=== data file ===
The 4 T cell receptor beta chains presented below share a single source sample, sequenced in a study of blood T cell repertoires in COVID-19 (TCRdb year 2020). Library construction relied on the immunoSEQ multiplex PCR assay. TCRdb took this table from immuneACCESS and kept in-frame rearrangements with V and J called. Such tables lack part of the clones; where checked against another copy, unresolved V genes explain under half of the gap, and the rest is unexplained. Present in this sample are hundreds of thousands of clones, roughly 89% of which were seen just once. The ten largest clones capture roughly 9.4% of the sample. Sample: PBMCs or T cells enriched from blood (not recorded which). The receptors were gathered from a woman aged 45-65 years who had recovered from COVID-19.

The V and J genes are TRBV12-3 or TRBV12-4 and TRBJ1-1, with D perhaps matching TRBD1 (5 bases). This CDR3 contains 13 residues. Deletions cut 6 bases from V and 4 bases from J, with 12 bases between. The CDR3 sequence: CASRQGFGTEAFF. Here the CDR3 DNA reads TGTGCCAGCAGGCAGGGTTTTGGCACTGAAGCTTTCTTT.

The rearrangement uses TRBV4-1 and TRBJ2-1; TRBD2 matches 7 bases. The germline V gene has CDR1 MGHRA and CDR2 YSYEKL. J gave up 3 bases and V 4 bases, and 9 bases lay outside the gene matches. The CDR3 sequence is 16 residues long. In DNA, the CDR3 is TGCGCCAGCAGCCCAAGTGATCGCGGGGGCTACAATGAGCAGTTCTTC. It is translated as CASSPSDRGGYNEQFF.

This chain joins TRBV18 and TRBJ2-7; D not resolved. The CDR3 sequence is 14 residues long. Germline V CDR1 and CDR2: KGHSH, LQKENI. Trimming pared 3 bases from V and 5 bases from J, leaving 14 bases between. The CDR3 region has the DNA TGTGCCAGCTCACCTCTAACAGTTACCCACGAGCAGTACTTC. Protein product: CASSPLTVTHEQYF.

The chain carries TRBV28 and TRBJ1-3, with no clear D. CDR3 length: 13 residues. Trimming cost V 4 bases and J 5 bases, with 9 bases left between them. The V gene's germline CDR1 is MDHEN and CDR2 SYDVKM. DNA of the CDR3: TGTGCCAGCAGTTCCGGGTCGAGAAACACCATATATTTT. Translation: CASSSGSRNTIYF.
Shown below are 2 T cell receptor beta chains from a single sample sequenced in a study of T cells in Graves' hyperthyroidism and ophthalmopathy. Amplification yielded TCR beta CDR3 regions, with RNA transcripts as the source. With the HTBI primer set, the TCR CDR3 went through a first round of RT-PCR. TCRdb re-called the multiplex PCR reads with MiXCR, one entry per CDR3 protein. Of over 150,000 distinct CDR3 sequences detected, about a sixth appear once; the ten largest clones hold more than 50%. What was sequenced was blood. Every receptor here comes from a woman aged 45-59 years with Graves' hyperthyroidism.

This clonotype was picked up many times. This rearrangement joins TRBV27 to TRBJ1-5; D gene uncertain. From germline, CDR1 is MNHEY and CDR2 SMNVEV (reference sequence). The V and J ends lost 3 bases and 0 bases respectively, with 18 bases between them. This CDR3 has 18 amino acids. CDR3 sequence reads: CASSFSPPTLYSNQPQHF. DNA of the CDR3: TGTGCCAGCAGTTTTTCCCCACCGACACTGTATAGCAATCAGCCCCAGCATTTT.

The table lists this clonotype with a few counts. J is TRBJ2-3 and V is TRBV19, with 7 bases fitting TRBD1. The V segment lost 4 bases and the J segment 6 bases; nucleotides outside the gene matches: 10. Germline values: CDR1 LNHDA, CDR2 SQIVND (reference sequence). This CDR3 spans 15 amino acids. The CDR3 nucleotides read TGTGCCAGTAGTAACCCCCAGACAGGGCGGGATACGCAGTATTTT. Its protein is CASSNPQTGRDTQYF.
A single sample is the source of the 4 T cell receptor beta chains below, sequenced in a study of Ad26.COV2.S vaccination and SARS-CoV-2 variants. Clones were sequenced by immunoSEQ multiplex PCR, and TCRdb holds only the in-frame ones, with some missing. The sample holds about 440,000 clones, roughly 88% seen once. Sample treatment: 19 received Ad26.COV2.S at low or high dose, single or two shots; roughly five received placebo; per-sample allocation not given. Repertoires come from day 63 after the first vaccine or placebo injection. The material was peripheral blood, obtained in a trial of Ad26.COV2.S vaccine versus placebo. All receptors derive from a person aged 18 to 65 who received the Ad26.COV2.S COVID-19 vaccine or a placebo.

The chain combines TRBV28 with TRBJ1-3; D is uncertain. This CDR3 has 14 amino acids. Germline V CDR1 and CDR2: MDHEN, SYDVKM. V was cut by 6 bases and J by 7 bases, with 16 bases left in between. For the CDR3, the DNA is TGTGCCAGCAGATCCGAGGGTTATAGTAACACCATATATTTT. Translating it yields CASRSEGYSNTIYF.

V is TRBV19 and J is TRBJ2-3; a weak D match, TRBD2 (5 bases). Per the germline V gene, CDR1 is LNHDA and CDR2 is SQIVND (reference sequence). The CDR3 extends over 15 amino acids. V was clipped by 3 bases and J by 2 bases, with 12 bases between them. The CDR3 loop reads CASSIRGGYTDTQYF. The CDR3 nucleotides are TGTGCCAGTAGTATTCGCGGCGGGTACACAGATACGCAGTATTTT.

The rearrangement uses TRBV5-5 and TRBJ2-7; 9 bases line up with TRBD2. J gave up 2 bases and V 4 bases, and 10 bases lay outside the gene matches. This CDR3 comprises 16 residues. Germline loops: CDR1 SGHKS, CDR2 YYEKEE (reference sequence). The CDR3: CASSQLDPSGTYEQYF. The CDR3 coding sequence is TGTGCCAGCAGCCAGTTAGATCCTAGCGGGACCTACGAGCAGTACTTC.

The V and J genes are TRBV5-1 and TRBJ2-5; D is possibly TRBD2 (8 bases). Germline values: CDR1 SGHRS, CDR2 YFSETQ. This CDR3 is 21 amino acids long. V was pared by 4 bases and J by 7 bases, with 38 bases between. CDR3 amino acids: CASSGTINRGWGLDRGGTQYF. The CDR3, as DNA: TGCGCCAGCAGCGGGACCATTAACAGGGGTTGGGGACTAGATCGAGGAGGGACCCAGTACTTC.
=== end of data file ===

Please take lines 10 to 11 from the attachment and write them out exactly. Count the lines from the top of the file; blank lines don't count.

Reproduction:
The chain combines TRBV28 with TRBJ1-3; D is uncertain. This CDR3 has 14 amino acids. Germline V CDR1 and CDR2: MDHEN, SYDVKM. V was cut by 6 bases and J by 7 bases, with 16 bases left in between. For the CDR3, the DNA is TGTGCCAGCAGATCCGAGGGTTATAGTAACACCATATATTTT. Translating it yields CASRSEGYSNTIYF.

V is TRBV19 and J is TRBJ2-3; a weak D match, TRBD2 (5 bases). Per the germline V gene, CDR1 is LNHDA and CDR2 is SQIVND (reference sequence). The CDR3 extends over 15 amino acids. V was clipped by 3 bases and J by 2 bases, with 12 bases between them. The CDR3 loop reads CASSIRGGYTDTQYF. The CDR3 nucleotides are TGTGCCAGTAGTATTCGCGGCGGGTACACAGATACGCAGTATTTT.